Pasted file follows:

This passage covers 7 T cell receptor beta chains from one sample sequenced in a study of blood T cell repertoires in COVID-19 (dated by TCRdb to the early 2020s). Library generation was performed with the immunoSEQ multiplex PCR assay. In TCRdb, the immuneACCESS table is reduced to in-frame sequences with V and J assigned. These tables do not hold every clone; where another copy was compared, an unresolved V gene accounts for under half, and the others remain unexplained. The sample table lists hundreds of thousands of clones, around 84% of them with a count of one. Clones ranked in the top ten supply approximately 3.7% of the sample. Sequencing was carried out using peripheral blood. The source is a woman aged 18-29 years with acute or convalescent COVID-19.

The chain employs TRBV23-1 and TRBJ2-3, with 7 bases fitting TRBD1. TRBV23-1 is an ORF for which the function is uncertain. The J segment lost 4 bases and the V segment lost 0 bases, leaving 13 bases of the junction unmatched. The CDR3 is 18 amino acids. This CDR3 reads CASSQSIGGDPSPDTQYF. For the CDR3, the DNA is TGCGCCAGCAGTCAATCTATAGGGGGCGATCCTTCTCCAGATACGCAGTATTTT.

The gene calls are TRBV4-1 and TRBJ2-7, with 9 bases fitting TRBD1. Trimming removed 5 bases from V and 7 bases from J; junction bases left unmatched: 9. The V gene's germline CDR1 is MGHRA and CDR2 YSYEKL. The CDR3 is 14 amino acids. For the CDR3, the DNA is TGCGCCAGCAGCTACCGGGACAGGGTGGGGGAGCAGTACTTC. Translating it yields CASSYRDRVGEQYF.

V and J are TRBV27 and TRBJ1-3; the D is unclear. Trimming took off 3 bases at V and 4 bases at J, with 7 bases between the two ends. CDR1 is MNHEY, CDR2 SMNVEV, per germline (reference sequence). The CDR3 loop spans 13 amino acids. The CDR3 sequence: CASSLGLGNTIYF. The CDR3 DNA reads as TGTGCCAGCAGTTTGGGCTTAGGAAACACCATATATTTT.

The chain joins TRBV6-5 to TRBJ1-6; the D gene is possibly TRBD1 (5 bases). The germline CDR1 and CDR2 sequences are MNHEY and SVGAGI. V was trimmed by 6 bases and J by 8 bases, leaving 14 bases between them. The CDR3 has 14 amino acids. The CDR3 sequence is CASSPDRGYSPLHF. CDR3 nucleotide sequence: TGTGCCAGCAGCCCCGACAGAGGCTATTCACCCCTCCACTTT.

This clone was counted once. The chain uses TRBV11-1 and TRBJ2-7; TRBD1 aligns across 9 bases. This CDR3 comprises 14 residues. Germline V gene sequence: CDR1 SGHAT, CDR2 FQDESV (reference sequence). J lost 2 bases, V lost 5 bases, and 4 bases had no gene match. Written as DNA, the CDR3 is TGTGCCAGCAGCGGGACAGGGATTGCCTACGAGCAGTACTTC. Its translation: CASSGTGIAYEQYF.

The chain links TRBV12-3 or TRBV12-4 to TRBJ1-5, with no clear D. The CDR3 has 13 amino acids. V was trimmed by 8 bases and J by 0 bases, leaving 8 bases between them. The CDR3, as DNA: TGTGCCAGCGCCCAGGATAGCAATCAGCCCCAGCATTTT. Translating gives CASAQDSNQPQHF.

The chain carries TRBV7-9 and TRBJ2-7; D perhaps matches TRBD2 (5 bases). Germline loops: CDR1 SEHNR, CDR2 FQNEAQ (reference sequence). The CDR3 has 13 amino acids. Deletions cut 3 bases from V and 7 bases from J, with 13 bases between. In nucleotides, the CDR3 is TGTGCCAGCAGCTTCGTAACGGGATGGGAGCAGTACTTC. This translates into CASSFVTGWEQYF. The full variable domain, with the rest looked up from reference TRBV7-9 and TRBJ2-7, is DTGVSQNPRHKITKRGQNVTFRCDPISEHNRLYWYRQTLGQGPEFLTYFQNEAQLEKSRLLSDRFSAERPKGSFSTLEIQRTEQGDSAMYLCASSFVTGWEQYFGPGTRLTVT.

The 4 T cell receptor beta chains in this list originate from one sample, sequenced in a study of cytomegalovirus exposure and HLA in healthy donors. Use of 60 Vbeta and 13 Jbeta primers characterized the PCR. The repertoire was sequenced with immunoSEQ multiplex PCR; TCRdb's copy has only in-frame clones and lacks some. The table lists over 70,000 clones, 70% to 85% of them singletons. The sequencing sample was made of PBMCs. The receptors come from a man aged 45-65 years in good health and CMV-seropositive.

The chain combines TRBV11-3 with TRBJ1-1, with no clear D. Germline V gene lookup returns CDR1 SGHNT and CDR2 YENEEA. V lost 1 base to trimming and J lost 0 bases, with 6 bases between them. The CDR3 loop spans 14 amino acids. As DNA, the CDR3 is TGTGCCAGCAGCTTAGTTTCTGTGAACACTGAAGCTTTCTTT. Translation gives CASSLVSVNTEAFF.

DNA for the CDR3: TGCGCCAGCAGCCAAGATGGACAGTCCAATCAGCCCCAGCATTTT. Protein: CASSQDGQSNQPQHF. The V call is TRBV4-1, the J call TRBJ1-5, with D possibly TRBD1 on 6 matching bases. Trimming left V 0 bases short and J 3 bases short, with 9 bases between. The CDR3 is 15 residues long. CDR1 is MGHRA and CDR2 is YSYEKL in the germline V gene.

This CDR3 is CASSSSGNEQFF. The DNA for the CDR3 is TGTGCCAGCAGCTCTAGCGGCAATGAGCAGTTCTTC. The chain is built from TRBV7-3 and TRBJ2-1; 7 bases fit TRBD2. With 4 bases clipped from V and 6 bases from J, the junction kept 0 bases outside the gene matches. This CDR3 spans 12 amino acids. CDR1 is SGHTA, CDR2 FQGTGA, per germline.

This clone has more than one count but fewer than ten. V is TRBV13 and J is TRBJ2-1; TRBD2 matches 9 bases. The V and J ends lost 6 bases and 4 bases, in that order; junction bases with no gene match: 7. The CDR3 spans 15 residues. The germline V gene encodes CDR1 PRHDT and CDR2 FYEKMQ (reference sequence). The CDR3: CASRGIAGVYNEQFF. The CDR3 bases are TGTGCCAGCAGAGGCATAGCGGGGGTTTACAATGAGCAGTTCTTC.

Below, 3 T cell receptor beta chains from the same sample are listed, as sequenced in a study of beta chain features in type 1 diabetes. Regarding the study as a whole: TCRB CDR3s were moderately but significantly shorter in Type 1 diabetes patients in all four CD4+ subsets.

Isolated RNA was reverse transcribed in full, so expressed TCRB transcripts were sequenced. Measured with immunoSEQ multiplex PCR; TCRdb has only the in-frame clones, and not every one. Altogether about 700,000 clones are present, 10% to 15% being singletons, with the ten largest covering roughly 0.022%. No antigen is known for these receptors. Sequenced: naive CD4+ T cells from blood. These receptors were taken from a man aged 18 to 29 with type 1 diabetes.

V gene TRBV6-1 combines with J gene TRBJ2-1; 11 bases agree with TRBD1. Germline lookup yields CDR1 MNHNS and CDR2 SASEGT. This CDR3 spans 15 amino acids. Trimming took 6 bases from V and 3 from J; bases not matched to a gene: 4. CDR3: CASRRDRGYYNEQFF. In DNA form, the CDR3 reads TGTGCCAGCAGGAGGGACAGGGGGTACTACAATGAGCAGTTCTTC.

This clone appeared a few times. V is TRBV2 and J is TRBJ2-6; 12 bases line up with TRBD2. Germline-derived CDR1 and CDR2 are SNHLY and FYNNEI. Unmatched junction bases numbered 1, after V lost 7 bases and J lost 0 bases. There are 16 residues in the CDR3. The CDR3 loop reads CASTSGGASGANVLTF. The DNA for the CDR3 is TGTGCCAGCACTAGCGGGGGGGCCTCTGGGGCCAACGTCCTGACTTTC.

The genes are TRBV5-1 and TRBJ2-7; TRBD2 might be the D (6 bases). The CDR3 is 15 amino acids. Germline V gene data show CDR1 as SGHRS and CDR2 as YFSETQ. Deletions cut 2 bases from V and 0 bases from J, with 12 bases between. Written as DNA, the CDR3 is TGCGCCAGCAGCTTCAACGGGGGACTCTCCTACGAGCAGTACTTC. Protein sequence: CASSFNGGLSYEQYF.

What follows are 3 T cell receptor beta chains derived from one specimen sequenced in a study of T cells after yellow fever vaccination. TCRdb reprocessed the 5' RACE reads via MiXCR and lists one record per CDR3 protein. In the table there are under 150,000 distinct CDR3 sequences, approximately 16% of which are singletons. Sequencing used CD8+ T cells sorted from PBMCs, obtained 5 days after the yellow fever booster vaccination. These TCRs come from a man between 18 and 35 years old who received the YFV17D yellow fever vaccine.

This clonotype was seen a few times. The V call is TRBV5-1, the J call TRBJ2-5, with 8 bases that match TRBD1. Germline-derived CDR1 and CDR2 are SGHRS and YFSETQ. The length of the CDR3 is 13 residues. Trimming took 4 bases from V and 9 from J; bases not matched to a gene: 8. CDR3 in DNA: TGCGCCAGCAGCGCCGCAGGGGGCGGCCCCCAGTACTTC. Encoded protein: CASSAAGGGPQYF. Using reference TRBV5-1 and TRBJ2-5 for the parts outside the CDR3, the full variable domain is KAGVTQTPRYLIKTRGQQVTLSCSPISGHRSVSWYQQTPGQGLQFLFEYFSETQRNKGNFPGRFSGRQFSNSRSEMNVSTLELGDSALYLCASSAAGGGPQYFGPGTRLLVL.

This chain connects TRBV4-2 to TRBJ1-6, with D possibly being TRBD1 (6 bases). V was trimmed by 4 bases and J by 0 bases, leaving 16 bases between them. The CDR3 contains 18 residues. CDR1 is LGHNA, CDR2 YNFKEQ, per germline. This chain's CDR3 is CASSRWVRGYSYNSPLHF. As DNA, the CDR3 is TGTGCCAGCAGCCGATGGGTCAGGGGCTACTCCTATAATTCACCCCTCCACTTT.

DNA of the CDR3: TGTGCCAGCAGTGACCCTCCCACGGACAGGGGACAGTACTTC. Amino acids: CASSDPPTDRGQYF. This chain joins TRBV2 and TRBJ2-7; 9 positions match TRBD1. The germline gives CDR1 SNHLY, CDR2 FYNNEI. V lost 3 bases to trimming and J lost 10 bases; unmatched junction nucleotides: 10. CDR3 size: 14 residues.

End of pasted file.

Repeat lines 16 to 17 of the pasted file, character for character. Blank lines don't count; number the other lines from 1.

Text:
V gene TRBV6-1 combines with J gene TRBJ2-1; 11 bases agree with TRBD1. Germline lookup yields CDR1 MNHNS and CDR2 SASEGT. This CDR3 spans 15 amino acids. Trimming took 6 bases from V and 3 from J; bases not matched to a gene: 4. CDR3: CASRRDRGYYNEQFF. In DNA form, the CDR3 reads TGTGCCAGCAGGAGGGACAGGGGGTACTACAATGAGCAGTTCTTC.

This clone appeared a few times. V is TRBV2 and J is TRBJ2-6; 12 bases line up with TRBD2. Germline-derived CDR1 and CDR2 are SNHLY and FYNNEI. Unmatched junction bases numbered 1, after V lost 7 bases and J lost 0 bases. There are 16 residues in the CDR3. The CDR3 loop reads CASTSGGASGANVLTF. The DNA for the CDR3 is TGTGCCAGCACTAGCGGGGGGGCCTCTGGGGCCAACGTCCTGACTTTC.